Mosaicism and what it means to be a “carrier” of SYNGAP1

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This article is written by SYNGAP1 parents for SYNGAP1 parents. It is not medical advice. Our intention with this article is to enable families to have informative conversations with geneticists, genetic counselors, and other medical professionals.

When it comes to SYNGAP1 disorder, mosaicism essentially means that some cells in the body have a pathogenic (disease causing) SYNGAP1 genetic mutation and the rest are normal and fully functional. This article discusses loss-of-function mutations that result in haploinsufficiency, causing intellectual disability, often with autism and epilepsy. Previously, this was called MRD5. When we say “the mutation” we mean a heterozygous dominant loss-of-function mutation in SYNGAP1. Examples include mutations that cause a stop within the protein coding region, a splice mutation, and some amino acid changes.

To discuss mosaicism we will describe three different classes that are seen. The different classes are based on when the mutation occurred: early or late in the developing embryo, or in a parent’s body.

1) Most de novo mutations are not mosaic

For most SYNGAP1 patients, the mutation happened very early on, either in their parents egg or sperm cells, or very soon after the egg and sperm joined together to create the zygote. In this case all (or the vast majority) of the cells in the SYNGAP1 patient carry the mutation.

2) Two types of mosaicism: with and without SYNGAP1 symptoms

For mosaic SYNGAP1 patients, the mutation happened some time later in the development of the embryo, which means some of their cells continued to split and develop without the mutation, and some split and developed with the mutation, leading to a patchwork of cells with or without the mutation in different spots in the body.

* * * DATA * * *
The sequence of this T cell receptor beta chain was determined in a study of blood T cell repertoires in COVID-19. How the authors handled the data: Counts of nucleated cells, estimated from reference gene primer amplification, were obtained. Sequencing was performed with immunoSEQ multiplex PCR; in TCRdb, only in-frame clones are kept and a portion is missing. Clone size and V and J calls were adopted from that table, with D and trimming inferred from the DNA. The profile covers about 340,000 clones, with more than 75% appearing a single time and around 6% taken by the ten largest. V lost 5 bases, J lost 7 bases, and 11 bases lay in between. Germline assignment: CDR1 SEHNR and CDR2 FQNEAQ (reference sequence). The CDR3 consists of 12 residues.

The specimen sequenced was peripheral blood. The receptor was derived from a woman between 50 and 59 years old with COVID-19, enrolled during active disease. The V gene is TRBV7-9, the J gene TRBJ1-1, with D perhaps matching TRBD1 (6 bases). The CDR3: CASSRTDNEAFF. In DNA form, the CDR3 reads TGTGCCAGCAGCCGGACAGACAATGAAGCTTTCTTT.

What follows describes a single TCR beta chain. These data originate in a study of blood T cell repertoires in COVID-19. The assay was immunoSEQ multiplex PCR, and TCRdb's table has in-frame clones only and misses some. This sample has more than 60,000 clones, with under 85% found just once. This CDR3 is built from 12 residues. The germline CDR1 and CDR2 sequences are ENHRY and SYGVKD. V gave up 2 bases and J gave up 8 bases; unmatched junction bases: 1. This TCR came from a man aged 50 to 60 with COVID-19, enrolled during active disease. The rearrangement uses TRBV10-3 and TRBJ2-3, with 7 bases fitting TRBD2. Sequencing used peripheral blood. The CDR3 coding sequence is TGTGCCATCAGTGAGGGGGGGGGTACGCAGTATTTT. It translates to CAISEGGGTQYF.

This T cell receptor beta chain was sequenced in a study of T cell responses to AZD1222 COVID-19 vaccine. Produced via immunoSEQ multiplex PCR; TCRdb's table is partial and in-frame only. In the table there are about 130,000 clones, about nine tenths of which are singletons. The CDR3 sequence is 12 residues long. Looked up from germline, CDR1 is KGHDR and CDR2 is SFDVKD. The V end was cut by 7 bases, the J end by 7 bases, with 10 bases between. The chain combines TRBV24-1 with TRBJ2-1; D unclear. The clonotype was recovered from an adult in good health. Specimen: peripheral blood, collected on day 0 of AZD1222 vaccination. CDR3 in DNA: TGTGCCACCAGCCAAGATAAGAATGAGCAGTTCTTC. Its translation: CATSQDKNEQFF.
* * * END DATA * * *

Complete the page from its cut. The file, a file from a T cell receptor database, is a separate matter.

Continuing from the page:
Have you ever seen a mosaic tile or pavement? That is a simple visual of how the cells end up in a mosaic person.

Texture library © 2019 Dmitriy Chugai
Texture library © 2019 Dmitriy Chugai

If the mutation happened early enough during the initial cell divisions, the mutated cells end up riddled throughout the body in patches, including the brain, causing some degree of SYNGAP1 disorder. This is called somatic mosaicism. Somatic means cells of the body. There are a few known low-level somatic mosaic patients, both within the online communities and in the literature[1]. These patients are thought to have a somewhat milder form of SYNGAP1 disorder because some of their cells are normal (more on that later).

Sometimes, if the mutation happened later on in the development of the embryo, the patches of mutated cells are limited to a smaller region or tissue. Sometimes a patch will be limited to the ovary or testis. This is called germline or gonadal mosaicism and is a subset of somatic mosaicism. A person with germline SYNGAP1 mosaicism would likely not show any symptoms of SYNGAP1 disorder because the cells in their brain are not affected.

Most SYNGAP1 disorders are de novo (new, spontaneous) and therefore not inherited from either the mother or father. The exception to this are people with either low-level somatic mosaicism or germ-line mosaicism. They, like affected SYNGAP1 patients, are carriers of the SYNGAP1 mutation and have a 50% chance of passing it down to their children. If a patient’s mother or father is a carrier of SYNGAP1, then all that patient’s cells will have the mutation because the mutation is present from the very start of conception. Likewise, SYNGAP1 mosaicism is always de novo and it is not possible for a mosaic parent to have a mosaic child. Therefore, if parents already have one biological child with SYNGAP1, unless the child is mosaic, it is worth getting tested to find out if either of the parents have low-level mosaicism. It is also informative to have any future embryos tested for SYNGAP1.

How can you find out if you have mosaicism and are a carrier of SYNGAP1?